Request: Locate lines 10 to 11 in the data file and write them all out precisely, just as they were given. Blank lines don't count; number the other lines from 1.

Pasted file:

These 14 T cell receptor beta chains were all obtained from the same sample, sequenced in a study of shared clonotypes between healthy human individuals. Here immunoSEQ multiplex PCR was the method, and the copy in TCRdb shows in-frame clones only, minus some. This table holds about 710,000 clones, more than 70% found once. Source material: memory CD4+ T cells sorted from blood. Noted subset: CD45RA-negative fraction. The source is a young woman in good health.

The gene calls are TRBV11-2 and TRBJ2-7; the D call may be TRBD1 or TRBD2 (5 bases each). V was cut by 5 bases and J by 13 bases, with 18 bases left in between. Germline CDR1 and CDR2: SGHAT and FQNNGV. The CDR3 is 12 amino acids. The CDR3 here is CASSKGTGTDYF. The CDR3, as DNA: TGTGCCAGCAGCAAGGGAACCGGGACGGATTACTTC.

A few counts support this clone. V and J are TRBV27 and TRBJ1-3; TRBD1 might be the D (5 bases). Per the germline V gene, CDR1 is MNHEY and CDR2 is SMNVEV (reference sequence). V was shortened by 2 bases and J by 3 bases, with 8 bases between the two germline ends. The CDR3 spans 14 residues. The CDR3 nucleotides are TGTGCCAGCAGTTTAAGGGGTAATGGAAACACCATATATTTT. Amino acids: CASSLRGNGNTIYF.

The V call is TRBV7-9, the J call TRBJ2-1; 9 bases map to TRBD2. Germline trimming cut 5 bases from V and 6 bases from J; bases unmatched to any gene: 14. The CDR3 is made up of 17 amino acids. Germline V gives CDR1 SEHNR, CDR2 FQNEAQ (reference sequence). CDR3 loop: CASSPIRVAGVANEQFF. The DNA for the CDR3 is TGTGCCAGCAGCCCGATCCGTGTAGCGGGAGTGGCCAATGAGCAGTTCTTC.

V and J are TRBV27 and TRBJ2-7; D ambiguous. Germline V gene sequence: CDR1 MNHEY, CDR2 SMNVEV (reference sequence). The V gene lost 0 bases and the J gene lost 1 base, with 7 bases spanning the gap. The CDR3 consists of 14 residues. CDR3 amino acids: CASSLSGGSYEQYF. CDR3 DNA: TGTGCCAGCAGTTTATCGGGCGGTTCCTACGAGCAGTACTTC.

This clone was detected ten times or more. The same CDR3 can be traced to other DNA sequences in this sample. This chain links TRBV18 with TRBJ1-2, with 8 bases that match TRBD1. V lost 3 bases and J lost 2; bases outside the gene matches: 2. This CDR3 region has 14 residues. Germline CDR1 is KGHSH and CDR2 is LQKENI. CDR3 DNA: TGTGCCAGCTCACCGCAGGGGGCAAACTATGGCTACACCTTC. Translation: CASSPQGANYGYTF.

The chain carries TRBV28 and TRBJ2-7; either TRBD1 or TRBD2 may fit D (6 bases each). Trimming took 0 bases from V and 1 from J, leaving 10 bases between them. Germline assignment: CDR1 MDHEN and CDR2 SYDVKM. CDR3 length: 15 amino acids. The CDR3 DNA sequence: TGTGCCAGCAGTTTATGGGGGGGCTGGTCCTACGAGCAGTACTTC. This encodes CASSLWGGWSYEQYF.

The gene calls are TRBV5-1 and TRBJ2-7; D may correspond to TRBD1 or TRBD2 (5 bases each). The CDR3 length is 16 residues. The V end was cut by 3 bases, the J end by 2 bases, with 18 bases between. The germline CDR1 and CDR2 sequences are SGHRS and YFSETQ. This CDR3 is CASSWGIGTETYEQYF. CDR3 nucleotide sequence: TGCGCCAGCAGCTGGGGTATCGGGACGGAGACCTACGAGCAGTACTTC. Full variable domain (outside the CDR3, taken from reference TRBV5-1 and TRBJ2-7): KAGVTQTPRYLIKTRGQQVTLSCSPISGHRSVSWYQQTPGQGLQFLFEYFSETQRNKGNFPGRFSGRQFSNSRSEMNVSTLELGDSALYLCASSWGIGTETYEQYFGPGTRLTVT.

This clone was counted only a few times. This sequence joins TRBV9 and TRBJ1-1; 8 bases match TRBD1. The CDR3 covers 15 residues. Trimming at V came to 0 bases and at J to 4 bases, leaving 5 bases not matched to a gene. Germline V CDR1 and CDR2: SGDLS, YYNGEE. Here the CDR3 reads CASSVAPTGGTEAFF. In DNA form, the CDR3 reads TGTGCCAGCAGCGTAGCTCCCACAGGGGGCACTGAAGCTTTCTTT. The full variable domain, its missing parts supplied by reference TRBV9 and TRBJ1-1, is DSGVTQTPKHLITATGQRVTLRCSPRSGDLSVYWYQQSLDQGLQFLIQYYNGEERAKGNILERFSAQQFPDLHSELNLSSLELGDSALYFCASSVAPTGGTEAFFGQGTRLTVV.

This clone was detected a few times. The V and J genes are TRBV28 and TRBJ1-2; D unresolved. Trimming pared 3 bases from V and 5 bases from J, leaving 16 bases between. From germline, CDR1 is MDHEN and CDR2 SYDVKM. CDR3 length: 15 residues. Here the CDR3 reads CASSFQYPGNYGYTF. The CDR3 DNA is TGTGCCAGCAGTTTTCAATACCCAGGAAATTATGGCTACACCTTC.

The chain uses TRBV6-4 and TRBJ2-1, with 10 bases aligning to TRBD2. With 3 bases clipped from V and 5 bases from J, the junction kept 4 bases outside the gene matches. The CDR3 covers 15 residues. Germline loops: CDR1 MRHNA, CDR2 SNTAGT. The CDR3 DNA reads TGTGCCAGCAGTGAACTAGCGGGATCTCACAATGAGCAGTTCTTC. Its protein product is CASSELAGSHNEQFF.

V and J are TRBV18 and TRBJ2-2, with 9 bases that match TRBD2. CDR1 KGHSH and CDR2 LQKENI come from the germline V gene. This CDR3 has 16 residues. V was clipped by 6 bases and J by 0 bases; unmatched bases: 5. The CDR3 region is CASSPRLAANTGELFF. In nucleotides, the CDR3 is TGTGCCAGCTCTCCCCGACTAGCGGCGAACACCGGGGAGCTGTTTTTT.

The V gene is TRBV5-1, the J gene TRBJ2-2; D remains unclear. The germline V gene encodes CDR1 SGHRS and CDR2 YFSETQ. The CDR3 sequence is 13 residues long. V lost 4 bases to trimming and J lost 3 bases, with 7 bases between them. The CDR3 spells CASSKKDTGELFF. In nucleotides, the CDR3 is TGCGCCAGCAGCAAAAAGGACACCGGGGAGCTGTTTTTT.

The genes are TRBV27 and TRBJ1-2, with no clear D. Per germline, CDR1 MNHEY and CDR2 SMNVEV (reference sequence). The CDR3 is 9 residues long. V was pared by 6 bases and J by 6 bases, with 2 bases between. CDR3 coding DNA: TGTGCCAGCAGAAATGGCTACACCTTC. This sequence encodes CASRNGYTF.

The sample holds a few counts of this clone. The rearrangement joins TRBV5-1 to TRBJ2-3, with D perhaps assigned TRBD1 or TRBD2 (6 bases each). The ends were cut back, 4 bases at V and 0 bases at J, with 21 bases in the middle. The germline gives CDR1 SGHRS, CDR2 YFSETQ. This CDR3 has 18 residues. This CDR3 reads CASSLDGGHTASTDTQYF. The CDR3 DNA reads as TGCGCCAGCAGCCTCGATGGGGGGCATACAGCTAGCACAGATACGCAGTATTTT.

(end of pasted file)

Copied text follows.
This clone was detected a few times. The V and J genes are TRBV28 and TRBJ1-2; D unresolved. Trimming pared 3 bases from V and 5 bases from J, leaving 16 bases between. From germline, CDR1 is MDHEN and CDR2 SYDVKM. CDR3 length: 15 residues. Here the CDR3 reads CASSFQYPGNYGYTF. The CDR3 DNA is TGTGCCAGCAGTTTTCAATACCCAGGAAATTATGGCTACACCTTC.

The chain uses TRBV6-4 and TRBJ2-1, with 10 bases aligning to TRBD2. With 3 bases clipped from V and 5 bases from J, the junction kept 4 bases outside the gene matches. The CDR3 covers 15 residues. Germline loops: CDR1 MRHNA, CDR2 SNTAGT. The CDR3 DNA reads TGTGCCAGCAGTGAACTAGCGGGATCTCACAATGAGCAGTTCTTC. Its protein product is CASSELAGSHNEQFF.